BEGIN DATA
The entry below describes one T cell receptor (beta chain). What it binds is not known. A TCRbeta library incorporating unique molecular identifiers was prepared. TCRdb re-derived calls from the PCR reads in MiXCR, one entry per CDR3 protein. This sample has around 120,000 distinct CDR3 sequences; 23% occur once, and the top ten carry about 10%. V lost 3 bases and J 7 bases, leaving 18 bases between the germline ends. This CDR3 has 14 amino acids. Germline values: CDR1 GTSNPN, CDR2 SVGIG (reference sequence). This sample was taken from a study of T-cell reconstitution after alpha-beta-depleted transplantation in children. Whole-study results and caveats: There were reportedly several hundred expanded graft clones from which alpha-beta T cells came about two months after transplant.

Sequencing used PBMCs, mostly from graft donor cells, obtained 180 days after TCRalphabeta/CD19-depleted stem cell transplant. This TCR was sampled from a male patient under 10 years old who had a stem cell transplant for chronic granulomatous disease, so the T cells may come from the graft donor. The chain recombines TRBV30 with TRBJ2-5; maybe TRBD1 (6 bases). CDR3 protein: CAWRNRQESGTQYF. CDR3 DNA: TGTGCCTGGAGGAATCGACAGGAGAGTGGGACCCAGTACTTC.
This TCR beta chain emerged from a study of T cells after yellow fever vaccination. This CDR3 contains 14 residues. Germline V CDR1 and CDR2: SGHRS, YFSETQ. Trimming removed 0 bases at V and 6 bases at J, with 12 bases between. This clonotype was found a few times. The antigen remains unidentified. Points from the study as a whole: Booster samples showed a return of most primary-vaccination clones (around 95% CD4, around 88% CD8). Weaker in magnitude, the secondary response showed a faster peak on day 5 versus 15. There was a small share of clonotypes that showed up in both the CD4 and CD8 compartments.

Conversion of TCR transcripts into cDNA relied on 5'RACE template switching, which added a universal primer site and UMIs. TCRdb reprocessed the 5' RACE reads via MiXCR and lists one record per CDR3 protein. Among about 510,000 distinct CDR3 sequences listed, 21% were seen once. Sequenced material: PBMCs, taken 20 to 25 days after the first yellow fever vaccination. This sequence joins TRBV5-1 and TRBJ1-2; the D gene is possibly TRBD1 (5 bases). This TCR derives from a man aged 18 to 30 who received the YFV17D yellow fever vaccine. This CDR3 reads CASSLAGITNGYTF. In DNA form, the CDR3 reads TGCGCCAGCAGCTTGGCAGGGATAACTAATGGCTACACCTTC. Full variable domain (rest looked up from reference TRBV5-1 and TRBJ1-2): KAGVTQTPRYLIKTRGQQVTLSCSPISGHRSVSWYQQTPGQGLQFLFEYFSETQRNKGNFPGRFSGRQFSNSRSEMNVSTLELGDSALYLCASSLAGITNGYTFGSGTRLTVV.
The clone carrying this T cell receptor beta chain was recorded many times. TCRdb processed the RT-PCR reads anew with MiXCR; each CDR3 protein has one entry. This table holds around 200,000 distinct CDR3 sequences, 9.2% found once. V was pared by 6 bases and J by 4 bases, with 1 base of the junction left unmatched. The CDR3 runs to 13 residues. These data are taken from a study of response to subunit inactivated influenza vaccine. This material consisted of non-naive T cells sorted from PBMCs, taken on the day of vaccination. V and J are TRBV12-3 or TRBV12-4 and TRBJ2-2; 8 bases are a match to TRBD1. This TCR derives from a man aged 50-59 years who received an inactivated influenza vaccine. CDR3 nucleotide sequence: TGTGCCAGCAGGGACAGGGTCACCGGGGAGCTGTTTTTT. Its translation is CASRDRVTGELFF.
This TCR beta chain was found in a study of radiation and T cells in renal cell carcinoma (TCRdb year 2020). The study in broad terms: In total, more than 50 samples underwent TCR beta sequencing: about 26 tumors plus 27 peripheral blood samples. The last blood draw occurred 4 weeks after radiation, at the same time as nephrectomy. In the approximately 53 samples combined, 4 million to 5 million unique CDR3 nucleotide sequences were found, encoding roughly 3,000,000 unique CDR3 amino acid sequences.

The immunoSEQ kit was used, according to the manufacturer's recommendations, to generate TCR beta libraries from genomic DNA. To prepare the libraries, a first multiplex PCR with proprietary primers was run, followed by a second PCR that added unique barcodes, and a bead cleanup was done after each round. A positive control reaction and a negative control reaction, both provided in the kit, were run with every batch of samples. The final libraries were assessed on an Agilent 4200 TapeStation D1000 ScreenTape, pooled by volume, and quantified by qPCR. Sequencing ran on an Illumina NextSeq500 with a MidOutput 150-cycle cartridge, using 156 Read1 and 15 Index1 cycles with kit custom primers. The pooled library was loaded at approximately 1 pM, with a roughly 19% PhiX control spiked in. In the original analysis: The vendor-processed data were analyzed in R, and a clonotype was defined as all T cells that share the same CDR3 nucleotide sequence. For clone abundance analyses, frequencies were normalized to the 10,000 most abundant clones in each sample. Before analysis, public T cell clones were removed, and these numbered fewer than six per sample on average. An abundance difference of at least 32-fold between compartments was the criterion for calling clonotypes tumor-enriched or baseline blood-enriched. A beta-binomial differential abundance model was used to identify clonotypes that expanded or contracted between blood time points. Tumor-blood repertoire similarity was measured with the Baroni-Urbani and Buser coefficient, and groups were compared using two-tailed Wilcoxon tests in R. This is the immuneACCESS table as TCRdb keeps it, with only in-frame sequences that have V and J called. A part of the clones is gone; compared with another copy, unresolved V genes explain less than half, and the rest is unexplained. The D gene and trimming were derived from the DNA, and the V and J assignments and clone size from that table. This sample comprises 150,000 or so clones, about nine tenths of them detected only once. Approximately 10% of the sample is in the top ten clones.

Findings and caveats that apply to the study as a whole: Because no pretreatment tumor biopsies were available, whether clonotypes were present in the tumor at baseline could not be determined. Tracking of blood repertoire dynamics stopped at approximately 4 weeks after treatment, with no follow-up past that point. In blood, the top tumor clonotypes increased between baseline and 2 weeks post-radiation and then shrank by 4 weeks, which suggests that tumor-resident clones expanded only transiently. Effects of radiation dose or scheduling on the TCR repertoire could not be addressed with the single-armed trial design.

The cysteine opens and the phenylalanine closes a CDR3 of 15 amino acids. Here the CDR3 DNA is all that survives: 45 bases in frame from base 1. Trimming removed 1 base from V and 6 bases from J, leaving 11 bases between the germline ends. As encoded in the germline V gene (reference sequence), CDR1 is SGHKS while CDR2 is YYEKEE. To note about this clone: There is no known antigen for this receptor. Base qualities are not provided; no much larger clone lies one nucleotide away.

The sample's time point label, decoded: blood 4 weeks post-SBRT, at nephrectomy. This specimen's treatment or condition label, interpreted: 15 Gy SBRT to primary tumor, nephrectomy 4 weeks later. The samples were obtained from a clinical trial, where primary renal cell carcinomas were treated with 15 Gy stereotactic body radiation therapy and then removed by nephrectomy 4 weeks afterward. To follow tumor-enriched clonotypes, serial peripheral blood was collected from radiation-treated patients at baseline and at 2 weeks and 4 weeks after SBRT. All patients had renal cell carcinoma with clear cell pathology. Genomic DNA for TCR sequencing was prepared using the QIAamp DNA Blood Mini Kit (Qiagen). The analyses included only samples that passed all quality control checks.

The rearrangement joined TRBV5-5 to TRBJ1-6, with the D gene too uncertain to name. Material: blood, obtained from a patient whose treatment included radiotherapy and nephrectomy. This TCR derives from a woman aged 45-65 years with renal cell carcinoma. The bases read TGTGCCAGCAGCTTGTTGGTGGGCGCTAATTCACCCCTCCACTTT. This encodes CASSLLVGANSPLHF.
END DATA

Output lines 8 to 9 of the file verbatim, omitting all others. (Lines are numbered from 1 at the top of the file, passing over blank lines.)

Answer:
Findings and caveats that apply to the study as a whole: Because no pretreatment tumor biopsies were available, whether clonotypes were present in the tumor at baseline could not be determined. Tracking of blood repertoire dynamics stopped at approximately 4 weeks after treatment, with no follow-up past that point. In blood, the top tumor clonotypes increased between baseline and 2 weeks post-radiation and then shrank by 4 weeks, which suggests that tumor-resident clones expanded only transiently. Effects of radiation dose or scheduling on the TCR repertoire could not be addressed with the single-armed trial design.

The cysteine opens and the phenylalanine closes a CDR3 of 15 amino acids. Here the CDR3 DNA is all that survives: 45 bases in frame from base 1. Trimming removed 1 base from V and 6 bases from J, leaving 11 bases between the germline ends. As encoded in the germline V gene (reference sequence), CDR1 is SGHKS while CDR2 is YYEKEE. To note about this clone: There is no known antigen for this receptor. Base qualities are not provided; no much larger clone lies one nucleotide away.